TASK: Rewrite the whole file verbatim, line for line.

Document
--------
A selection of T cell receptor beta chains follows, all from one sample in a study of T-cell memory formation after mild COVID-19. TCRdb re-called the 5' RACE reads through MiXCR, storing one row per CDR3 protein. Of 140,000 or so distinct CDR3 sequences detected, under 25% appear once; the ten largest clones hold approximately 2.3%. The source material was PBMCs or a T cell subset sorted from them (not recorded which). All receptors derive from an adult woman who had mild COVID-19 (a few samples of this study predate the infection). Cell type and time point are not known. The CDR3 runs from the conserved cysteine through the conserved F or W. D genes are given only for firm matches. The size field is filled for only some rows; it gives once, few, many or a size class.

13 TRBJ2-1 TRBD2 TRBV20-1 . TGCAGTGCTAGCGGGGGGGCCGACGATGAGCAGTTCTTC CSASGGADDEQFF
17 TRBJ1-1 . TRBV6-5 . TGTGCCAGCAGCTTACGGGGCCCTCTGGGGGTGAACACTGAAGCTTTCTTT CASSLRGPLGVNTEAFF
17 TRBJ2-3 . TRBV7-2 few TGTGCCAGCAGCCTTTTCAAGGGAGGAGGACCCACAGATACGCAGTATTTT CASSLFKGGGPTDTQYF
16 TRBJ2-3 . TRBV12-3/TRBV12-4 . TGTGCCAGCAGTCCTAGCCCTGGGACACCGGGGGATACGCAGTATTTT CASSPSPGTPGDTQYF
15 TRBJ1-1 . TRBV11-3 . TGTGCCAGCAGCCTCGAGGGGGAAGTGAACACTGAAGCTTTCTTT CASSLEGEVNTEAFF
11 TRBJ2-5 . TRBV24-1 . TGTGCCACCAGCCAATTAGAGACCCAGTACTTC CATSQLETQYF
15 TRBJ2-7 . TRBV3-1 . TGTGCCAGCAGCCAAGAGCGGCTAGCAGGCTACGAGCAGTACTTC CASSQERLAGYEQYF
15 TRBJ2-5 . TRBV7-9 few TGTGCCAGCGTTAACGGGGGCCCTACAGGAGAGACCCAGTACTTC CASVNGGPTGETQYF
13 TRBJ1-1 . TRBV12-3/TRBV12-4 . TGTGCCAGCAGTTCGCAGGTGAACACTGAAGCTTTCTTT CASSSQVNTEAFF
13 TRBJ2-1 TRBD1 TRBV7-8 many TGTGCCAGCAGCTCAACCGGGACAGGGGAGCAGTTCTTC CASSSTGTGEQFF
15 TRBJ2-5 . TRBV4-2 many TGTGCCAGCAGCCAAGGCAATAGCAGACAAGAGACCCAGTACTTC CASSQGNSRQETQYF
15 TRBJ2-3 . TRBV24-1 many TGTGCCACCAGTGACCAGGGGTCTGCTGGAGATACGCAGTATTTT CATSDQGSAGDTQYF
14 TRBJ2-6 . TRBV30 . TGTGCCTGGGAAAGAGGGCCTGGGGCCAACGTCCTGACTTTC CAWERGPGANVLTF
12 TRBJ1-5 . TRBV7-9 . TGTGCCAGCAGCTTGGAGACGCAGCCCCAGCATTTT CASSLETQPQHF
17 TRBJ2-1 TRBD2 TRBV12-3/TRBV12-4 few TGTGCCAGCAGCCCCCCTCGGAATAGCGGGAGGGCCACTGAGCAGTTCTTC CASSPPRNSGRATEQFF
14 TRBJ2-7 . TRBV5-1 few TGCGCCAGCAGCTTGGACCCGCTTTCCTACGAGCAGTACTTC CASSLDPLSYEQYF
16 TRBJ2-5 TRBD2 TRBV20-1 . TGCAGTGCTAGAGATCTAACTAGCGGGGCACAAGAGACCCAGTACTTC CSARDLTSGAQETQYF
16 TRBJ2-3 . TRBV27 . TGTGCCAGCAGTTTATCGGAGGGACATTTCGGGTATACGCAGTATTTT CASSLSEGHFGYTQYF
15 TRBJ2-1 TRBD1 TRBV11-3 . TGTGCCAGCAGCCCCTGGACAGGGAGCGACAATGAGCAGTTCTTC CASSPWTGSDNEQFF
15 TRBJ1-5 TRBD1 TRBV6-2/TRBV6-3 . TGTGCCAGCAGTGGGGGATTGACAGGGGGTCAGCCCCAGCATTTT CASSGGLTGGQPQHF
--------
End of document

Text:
A selection of T cell receptor beta chains follows, all from one sample in a study of T-cell memory formation after mild COVID-19. TCRdb re-called the 5' RACE reads through MiXCR, storing one row per CDR3 protein. Of 140,000 or so distinct CDR3 sequences detected, under 25% appear once; the ten largest clones hold approximately 2.3%. The source material was PBMCs or a T cell subset sorted from them (not recorded which). All receptors derive from an adult woman who had mild COVID-19 (a few samples of this study predate the infection). Cell type and time point are not known. The CDR3 runs from the conserved cysteine through the conserved F or W. D genes are given only for firm matches. The size field is filled for only some rows; it gives once, few, many or a size class.

13 TRBJ2-1 TRBD2 TRBV20-1 . TGCAGTGCTAGCGGGGGGGCCGACGATGAGCAGTTCTTC CSASGGADDEQFF
17 TRBJ1-1 . TRBV6-5 . TGTGCCAGCAGCTTACGGGGCCCTCTGGGGGTGAACACTGAAGCTTTCTTT CASSLRGPLGVNTEAFF
17 TRBJ2-3 . TRBV7-2 few TGTGCCAGCAGCCTTTTCAAGGGAGGAGGACCCACAGATACGCAGTATTTT CASSLFKGGGPTDTQYF
16 TRBJ2-3 . TRBV12-3/TRBV12-4 . TGTGCCAGCAGTCCTAGCCCTGGGACACCGGGGGATACGCAGTATTTT CASSPSPGTPGDTQYF
15 TRBJ1-1 . TRBV11-3 . TGTGCCAGCAGCCTCGAGGGGGAAGTGAACACTGAAGCTTTCTTT CASSLEGEVNTEAFF
11 TRBJ2-5 . TRBV24-1 . TGTGCCACCAGCCAATTAGAGACCCAGTACTTC CATSQLETQYF
15 TRBJ2-7 . TRBV3-1 . TGTGCCAGCAGCCAAGAGCGGCTAGCAGGCTACGAGCAGTACTTC CASSQERLAGYEQYF
15 TRBJ2-5 . TRBV7-9 few TGTGCCAGCGTTAACGGGGGCCCTACAGGAGAGACCCAGTACTTC CASVNGGPTGETQYF
13 TRBJ1-1 . TRBV12-3/TRBV12-4 . TGTGCCAGCAGTTCGCAGGTGAACACTGAAGCTTTCTTT CASSSQVNTEAFF
13 TRBJ2-1 TRBD1 TRBV7-8 many TGTGCCAGCAGCTCAACCGGGACAGGGGAGCAGTTCTTC CASSSTGTGEQFF
15 TRBJ2-5 . TRBV4-2 many TGTGCCAGCAGCCAAGGCAATAGCAGACAAGAGACCCAGTACTTC CASSQGNSRQETQYF
15 TRBJ2-3 . TRBV24-1 many TGTGCCACCAGTGACCAGGGGTCTGCTGGAGATACGCAGTATTTT CATSDQGSAGDTQYF
14 TRBJ2-6 . TRBV30 . TGTGCCTGGGAAAGAGGGCCTGGGGCCAACGTCCTGACTTTC CAWERGPGANVLTF
12 TRBJ1-5 . TRBV7-9 . TGTGCCAGCAGCTTGGAGACGCAGCCCCAGCATTTT CASSLETQPQHF
17 TRBJ2-1 TRBD2 TRBV12-3/TRBV12-4 few TGTGCCAGCAGCCCCCCTCGGAATAGCGGGAGGGCCACTGAGCAGTTCTTC CASSPPRNSGRATEQFF
14 TRBJ2-7 . TRBV5-1 few TGCGCCAGCAGCTTGGACCCGCTTTCCTACGAGCAGTACTTC CASSLDPLSYEQYF
16 TRBJ2-5 TRBD2 TRBV20-1 . TGCAGTGCTAGAGATCTAACTAGCGGGGCACAAGAGACCCAGTACTTC CSARDLTSGAQETQYF
16 TRBJ2-3 . TRBV27 . TGTGCCAGCAGTTTATCGGAGGGACATTTCGGGTATACGCAGTATTTT CASSLSEGHFGYTQYF
15 TRBJ2-1 TRBD1 TRBV11-3 . TGTGCCAGCAGCCCCTGGACAGGGAGCGACAATGAGCAGTTCTTC CASSPWTGSDNEQFF
15 TRBJ1-5 TRBD1 TRBV6-2/TRBV6-3 . TGTGCCAGCAGTGGGGGATTGACAGGGGGTCAGCCCCAGCATTTT CASSGGLTGGQPQHF